More Details About the 1MW Plant Setup

After reading Mats Lewan’s very interesting article published on his An Impossible Invention website yesterday I followed up with Andrea Rossi on the Journal of Nuclear Physics yesterday with some more questions. Here are my questions and Rossi’s responses.
3- Darden and his investors met the Customer in the meeting rom of the offices, that is separated from the production area

Dear Andrea
I read with great interest the article published by Mats Lewan regarding your visit to Sweden and your report of some of the details of the 1 year E-Cat test. I wonder if you could clarify a couple of points:

1. From what I have read the customer’s work took place inside a sealed enclosure, maybe a shipping container also?

1- it took place inside a plant about 20 meters long, 3 meters high, 3 meters wide, obviously closed

2. Was the customer’s production facility positioned next to the plant in the same building?

2- it was in a separate area of the same building

3. Mats wrote that “IH never had access to the customer’s area”, however you mentioned yesterday that Tom Darden and his investors spoke with the customer in his factory. Can you explain what Mats meant?

3- Darden and his investors met the Customer in the meeting rom of the offices, that is separated from the production area

4. Did you buy the building you looked at in Sweden for your factory?

4- we are in the process to find an agreement

5. Mats said the 100 W QuarkX is the size of a pen — does each QuarkX include its own control system built in, or is that separate?

5- the control system is separate

This all helps give me a clearer picture of what the setup in the building was. It seems like the output of the 1MW plant was piped directly into the customer’s enclosed plant which was within the same warehouse space. At one point I was thinking that the customer’s plant was in the next door building.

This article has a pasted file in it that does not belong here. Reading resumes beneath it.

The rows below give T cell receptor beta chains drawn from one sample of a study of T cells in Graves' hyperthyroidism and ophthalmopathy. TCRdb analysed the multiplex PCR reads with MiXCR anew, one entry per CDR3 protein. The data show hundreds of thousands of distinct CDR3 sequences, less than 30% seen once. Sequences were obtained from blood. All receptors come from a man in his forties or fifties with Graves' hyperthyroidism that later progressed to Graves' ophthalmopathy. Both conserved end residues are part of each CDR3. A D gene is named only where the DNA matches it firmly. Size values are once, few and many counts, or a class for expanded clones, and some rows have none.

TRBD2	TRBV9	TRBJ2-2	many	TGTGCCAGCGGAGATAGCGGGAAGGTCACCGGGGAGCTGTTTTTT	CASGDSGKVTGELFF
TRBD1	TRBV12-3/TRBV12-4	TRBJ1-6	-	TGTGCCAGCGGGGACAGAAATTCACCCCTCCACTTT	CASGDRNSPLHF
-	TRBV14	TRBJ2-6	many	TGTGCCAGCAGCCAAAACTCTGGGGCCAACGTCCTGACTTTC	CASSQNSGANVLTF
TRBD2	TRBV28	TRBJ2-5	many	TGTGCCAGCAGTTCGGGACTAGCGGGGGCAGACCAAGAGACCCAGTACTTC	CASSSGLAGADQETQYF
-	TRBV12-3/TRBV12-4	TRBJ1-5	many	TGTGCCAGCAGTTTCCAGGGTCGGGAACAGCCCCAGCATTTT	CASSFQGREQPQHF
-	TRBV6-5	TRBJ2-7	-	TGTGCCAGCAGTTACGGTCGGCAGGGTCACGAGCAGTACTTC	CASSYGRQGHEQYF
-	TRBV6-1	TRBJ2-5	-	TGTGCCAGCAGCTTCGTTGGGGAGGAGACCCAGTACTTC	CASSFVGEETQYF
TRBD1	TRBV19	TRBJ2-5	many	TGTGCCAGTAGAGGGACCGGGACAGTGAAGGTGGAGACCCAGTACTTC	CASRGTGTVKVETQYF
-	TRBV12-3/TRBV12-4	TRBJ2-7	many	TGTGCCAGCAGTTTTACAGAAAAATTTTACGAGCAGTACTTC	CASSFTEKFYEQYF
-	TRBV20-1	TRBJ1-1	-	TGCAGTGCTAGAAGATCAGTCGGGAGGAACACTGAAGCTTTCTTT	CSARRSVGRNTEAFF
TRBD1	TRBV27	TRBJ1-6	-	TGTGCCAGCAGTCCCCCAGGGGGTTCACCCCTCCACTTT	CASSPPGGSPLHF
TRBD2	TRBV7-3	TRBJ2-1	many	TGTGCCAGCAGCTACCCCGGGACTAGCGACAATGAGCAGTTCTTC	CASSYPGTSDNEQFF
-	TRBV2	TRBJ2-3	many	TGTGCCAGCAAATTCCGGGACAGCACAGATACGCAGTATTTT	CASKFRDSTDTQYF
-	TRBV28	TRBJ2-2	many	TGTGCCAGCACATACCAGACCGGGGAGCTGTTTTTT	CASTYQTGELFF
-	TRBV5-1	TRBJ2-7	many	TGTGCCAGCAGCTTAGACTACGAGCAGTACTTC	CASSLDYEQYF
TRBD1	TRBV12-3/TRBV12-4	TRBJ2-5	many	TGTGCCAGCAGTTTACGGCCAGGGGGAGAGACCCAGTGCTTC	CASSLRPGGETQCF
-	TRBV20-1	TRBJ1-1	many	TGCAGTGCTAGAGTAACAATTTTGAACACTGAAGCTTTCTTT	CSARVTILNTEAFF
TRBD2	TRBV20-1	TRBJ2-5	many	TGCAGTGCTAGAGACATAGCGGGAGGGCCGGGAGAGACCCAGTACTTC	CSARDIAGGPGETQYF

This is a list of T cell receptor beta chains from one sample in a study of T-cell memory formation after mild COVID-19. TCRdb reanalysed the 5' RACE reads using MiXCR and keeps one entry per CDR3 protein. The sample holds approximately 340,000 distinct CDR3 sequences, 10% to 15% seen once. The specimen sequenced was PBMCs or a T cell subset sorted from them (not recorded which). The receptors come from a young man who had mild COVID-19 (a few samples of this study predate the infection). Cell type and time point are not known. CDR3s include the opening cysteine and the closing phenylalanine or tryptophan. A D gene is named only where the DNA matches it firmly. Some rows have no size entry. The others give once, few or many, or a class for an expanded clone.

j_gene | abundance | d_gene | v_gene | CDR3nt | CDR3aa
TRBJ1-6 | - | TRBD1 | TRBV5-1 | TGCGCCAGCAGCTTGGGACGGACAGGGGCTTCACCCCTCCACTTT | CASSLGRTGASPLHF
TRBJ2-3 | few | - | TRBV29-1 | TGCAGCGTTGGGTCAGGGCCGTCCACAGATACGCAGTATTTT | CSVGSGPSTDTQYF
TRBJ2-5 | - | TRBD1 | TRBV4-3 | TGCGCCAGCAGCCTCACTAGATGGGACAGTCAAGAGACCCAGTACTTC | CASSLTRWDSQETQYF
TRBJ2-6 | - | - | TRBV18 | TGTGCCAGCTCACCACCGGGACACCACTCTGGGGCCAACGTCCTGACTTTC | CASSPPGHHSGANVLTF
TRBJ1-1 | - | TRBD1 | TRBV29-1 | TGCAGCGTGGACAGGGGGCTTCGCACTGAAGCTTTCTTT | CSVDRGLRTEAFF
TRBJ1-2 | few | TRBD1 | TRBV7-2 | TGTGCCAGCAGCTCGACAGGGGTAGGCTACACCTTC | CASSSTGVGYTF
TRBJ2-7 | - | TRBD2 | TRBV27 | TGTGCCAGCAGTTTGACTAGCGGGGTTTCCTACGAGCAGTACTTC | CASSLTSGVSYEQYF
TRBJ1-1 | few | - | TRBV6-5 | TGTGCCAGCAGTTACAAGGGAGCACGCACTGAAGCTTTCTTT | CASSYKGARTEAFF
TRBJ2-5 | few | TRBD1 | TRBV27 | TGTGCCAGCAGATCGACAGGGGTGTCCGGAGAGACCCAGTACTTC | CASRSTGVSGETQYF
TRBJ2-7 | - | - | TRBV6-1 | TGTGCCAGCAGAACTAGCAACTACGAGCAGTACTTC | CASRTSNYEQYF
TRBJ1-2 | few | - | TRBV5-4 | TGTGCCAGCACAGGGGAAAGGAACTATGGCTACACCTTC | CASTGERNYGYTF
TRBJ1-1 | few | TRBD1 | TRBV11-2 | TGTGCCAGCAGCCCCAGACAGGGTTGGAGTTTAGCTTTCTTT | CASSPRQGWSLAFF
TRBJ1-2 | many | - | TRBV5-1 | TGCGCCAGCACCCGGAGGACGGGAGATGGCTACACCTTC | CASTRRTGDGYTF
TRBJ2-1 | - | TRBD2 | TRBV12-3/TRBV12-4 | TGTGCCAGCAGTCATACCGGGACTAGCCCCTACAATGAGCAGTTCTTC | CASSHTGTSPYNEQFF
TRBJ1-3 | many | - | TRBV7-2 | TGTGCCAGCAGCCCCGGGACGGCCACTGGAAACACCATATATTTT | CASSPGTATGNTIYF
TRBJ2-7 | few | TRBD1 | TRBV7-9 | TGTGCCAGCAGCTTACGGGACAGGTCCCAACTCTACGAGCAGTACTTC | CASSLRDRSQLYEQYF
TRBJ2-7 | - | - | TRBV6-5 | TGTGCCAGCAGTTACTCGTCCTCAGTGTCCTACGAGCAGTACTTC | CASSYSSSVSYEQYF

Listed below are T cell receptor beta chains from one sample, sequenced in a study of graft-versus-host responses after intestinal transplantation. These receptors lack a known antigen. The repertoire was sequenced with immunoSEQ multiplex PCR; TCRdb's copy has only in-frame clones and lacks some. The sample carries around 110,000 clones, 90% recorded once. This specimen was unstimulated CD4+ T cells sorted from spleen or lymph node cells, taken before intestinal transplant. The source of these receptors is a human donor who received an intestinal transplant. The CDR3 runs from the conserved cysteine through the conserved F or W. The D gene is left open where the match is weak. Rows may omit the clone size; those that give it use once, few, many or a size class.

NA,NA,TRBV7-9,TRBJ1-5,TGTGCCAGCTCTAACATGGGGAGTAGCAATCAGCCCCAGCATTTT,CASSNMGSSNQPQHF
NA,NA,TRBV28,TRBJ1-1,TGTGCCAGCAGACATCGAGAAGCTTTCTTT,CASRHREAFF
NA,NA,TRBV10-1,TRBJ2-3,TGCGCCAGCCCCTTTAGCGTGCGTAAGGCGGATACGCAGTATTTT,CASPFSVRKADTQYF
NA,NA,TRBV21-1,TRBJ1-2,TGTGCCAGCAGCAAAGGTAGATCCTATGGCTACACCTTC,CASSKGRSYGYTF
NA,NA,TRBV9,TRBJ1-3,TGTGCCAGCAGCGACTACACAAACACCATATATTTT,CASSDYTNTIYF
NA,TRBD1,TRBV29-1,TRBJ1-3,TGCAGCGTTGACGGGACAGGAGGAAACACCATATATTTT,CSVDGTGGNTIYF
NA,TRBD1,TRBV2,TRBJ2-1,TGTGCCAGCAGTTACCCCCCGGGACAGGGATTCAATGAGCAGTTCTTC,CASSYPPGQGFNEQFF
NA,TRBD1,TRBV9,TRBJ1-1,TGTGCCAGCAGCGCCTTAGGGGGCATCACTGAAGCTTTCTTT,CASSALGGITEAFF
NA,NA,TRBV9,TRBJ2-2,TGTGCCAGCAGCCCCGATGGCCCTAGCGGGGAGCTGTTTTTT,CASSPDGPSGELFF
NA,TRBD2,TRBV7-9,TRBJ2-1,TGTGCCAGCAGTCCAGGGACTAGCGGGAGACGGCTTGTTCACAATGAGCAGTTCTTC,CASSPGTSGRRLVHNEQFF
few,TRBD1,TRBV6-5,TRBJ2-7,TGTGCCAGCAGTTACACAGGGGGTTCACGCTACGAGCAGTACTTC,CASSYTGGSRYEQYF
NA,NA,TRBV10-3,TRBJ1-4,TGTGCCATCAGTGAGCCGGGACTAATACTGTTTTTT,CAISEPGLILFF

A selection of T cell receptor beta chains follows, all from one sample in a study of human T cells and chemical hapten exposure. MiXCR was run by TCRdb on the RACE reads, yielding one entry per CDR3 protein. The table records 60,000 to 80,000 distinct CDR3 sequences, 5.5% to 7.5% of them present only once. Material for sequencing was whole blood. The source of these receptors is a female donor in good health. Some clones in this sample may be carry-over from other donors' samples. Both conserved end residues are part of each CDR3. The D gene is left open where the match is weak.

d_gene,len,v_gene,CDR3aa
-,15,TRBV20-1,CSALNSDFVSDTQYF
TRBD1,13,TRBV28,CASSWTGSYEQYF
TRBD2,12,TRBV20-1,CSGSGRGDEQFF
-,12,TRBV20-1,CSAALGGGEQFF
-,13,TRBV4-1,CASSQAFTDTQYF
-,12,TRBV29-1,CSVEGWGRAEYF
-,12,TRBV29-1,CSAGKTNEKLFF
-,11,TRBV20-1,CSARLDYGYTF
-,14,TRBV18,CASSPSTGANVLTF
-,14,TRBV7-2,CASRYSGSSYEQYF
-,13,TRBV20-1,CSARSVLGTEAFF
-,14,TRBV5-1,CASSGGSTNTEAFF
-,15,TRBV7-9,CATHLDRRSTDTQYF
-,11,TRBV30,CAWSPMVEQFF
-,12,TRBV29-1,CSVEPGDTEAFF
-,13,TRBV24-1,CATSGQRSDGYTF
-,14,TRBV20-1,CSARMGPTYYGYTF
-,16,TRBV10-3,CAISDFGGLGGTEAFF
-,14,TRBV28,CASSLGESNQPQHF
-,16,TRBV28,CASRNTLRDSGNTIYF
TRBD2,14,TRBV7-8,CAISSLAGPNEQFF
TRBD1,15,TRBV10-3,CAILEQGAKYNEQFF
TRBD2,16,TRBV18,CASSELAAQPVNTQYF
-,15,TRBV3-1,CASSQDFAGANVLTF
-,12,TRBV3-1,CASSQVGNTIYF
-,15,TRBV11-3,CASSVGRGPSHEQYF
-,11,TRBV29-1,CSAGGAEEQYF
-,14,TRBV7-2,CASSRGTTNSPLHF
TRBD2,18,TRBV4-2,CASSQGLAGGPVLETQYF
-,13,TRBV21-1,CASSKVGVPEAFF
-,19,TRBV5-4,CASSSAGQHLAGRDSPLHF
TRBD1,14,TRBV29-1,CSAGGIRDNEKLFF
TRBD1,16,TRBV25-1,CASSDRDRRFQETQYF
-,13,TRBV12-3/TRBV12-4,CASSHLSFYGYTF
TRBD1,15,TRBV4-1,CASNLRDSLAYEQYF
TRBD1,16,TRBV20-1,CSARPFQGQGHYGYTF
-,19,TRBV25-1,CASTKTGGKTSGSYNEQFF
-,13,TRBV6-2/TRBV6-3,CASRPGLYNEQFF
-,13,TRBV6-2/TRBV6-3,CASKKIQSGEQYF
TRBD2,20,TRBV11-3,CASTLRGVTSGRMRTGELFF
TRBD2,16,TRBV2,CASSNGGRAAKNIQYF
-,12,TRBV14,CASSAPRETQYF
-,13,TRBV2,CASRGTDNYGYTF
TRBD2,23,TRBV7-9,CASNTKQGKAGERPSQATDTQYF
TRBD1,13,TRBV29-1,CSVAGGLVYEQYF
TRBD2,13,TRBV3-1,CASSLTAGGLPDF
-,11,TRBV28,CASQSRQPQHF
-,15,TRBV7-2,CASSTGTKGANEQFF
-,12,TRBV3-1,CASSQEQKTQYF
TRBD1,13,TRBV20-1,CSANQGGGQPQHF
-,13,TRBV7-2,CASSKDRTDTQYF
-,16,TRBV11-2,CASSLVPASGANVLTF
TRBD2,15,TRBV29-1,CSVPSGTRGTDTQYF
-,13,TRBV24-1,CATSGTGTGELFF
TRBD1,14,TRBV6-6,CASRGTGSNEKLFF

It does sound like the industrial process that JM Products was doing was quite secretive, since even Tom Darden was apparently not permitted to be inside the production facility. The only information we have been given of what was inside the plant was when Mats Lewan quoted a witness as looking inside the unit when the door was open and saw what he thought was some kind of production taking place.

According to Mats’ article yesterday, the water used in the process was recycled — which I assume would mean that the steam the heat piped into the customer’s unit condensed in the production process and was then sent back into the E-Cat Plant where it was heated again. In a post on the JONP to Oystein Lande, Rossi goes into some more detail explaining how the heat produced by the 1MW plant dissipated:

Andrea Rossi
May 17, 2016 at 7:32 AM
Oystein Lande:
1. the container itself was not insulated, because this would have been useless, since all the hot bodies inside the container were thermally insulated
2. The doors were open during the operation and there was a ventilation system that sent the warm air through the exhaust windows of the roof of the factory
Besides: you correctly write that if the 1% of the heat produced was lost through the insulation, 10 thermal kW were emitted.
As you well know, just to give an example that explains which amount of energy we are talking of and as any household knows, 10 kW of power are barely enough to maintain during a mild winter a temperature of 25 °C in a two rooms apartment with close windows.
A 2 rooms apartment has a volume of about 200 cubic meters.
We were in a factory with windows in the roof always open; by the way, as you know, warm air goes naturally toward the top being lighter than air colder than it; the volume of the factory is 6 000 cubic meters which means about 30 times the volume of a two rooms apartment.
Now: if 10 kW of power are able to hold a 2 rooms apartment of 200 cubic meters at 22°C with closed windows, how much are able the same to heat a factory of 6 000 cubic meters with open windows on the roof and a ventilation system to exhaust it ? Obviously the temperature was warmer inside the reactors container, in fact I told you that there were about 40 °C, but, due to the fact that the doors of the container were open and that also inside the container there was a ventilation system, the internal temperature of the reactors container never is gone above the 40 °C.
Warm Regards,
A.R.

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